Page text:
For example, in addition to their arguments about how reports are framed, they conclude based on their analysis of more than 400 news articles that “women’s experiences of workplace injury are almost entirely ignored.” Instead, injuries in blue-collar sectors of the economy, traditionally more dominated by males, garner the bulk of news coverage.

Indeed, for every 13 workplace violence claims filed in the construction sector, Alberta Workers Compensation Board figures show, there are 802 in health care, where the majority of the claimants are women. Yet no one seems able to get Alberta Health Services to take seriously the issue of workplace security in rural hospitals!

Barnetson and Foster also assert that journalists tend to rely on government and employer sources for their stories, while workers and their advocates are rarely quoted. This is especially so on non-union worksites.

“If more accurate information was provided to Albertans about the extent of workplace injury and death, more Albertans may be moved to pressure the government to intensify enforcement,” they conclude.

“In this information vacuum, the issue of Alberta’s profoundly unsafe workplaces is obscured and public pressure is not brought to bear on government and employers to make workplaces safer,” they write. “The ultimate consequence is that workers continue to be needlessly injured and killed on the job.”

This might tempt a cynic to conclude it’s not that media are negligent and formulaic in their coverage, but that they performing exactly as intended in their job of fearless champion of the overdog.

There is probably just enough truth in this thought to make it dangerous. But whether the problem is caused by media malfeasance or, as is much more likely, under-manning and inattention, it would be a mistake to conclude media managers and proprietors can or will ever fix it themselves.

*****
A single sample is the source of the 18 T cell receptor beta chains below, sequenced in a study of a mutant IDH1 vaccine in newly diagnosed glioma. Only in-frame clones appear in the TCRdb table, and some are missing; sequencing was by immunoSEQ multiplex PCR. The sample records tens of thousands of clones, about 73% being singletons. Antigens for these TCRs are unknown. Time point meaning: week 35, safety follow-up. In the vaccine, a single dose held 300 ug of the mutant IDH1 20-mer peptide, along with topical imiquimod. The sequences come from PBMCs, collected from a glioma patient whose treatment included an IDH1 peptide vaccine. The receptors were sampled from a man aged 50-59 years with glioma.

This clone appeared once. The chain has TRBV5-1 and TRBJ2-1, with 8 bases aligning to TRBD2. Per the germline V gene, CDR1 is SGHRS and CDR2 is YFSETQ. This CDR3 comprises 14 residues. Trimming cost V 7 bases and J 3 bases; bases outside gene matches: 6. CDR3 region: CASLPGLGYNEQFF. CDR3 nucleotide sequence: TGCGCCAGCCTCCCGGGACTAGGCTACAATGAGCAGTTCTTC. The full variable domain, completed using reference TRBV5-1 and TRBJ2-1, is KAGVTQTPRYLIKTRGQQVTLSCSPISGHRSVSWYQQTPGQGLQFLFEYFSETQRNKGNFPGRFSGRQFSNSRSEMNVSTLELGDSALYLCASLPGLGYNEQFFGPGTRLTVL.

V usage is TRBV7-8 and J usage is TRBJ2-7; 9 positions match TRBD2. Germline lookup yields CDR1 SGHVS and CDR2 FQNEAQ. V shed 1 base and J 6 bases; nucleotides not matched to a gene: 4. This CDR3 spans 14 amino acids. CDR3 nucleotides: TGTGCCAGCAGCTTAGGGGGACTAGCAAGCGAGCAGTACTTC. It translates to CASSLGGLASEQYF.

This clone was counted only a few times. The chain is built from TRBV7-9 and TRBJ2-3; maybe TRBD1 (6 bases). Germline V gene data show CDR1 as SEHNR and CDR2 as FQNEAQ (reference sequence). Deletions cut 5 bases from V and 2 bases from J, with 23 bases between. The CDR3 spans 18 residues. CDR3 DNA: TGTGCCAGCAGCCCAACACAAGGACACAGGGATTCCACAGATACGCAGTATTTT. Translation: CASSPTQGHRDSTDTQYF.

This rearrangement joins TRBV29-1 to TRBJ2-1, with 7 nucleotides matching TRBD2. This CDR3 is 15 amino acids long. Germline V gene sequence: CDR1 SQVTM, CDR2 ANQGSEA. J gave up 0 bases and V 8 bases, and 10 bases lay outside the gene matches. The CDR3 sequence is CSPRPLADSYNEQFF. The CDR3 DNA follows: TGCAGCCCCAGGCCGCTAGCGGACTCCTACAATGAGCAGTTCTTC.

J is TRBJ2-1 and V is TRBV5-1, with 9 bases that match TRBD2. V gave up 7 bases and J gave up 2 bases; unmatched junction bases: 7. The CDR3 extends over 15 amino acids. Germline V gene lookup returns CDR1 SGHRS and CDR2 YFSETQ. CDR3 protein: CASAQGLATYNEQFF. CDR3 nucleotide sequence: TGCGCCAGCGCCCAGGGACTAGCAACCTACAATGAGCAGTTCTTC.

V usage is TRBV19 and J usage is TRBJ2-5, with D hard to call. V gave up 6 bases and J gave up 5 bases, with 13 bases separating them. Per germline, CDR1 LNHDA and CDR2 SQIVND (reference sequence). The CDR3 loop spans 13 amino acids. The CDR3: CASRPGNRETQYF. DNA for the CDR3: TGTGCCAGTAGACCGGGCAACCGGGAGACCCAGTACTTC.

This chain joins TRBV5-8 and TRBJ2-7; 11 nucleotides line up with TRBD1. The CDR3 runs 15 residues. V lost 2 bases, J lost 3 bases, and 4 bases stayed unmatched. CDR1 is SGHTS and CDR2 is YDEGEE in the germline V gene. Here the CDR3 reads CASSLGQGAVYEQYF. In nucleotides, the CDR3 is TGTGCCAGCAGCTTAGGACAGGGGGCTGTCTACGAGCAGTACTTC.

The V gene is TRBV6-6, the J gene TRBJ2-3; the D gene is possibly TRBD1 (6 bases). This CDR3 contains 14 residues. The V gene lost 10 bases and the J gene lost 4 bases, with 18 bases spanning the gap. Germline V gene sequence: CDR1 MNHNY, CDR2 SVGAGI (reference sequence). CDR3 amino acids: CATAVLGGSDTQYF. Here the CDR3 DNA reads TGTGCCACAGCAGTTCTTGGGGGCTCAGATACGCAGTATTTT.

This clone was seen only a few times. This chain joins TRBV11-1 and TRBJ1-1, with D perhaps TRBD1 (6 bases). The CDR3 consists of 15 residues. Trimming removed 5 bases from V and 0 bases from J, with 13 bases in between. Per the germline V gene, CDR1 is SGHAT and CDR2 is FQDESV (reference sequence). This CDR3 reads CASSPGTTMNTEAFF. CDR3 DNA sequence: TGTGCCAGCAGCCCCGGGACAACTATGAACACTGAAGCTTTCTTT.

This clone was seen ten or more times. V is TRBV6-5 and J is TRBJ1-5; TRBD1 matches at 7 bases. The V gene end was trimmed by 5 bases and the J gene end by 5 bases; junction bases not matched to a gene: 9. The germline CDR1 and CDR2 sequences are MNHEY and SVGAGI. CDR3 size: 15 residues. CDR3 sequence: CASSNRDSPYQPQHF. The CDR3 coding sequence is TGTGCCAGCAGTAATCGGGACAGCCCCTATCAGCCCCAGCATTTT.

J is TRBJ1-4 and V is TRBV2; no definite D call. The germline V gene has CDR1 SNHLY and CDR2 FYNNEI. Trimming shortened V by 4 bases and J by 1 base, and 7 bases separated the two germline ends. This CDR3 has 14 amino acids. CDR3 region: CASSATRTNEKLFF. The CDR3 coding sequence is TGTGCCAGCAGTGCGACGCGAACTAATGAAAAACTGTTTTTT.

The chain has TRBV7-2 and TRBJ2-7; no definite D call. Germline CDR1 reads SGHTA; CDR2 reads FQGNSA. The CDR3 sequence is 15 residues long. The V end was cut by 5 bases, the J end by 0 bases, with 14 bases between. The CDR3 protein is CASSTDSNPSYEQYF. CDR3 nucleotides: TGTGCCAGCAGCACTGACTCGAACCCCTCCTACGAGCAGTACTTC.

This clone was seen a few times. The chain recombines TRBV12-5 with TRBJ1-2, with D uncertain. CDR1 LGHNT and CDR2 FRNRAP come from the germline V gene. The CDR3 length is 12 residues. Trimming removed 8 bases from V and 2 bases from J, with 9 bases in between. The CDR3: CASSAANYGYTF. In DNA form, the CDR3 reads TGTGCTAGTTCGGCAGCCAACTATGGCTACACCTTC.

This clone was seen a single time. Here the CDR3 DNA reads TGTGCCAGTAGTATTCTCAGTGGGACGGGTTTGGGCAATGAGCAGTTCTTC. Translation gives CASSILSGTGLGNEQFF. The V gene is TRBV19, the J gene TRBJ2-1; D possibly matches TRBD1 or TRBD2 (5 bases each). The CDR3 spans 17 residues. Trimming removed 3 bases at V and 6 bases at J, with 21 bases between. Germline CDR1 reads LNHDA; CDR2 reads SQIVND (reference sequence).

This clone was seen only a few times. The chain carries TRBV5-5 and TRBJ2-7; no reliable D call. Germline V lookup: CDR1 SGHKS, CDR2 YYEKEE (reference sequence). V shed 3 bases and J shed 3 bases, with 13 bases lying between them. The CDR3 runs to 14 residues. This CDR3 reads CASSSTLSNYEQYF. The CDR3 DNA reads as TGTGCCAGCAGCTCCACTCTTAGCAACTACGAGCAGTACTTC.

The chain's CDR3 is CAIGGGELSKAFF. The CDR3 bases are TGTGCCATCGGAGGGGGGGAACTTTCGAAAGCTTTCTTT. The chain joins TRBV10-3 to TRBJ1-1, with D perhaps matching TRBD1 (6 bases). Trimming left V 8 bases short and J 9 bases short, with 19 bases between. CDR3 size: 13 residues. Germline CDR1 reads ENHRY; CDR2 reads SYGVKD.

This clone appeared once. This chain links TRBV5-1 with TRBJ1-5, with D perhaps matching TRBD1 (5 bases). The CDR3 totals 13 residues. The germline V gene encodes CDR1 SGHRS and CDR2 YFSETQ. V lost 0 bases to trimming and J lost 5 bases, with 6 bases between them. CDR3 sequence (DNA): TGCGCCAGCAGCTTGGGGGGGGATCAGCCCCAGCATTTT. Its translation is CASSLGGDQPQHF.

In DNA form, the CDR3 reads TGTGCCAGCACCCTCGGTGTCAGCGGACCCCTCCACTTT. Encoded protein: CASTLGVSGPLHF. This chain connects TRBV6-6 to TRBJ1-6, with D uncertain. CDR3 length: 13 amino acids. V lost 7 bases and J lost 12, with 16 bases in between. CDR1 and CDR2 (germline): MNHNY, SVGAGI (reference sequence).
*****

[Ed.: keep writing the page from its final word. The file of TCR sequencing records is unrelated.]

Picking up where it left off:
Nor will the private sector, left to its own devices, ever adequately monitor its own workplaces.

Only government can make these life-saving fixes, and the authors of Buried and Forgotten provide a list of 10 useful suggestions that would cost little to implement and have a real, immediate impact on workplace safety in Alberta.

These include regular official reports on the number and nature of workplace injuries, including “identification of the causal chain of the incidents to demonstrate (they) are not ‘accidents;'” regular updates of all Occupational Health and Safety prosecutions, and the adoption of new measures “that more accurately reflect the range and scope of workplace injury in this province.”

It won’t be easy for government to make these needed changes. Just look at the reaction from right-wing opposition parties to basic and responsible health and safety legislation already passed by Alberta’s NDP government. But the effort would save lives.

So when you read the news reports of yesterday’s tragedy, honour its still unnamed victim by taking the time to read this thoughtful Parkland Institute report as well.

This post also appears on David Climenhaga’s blog,

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David J. Climenhaga

David J. Climenhaga

David Climenhaga is a journalist and trade union communicator who has worked in senior writing and editing positions with the Globe and Mail and the Calgary Herald. He left journalism after the strike...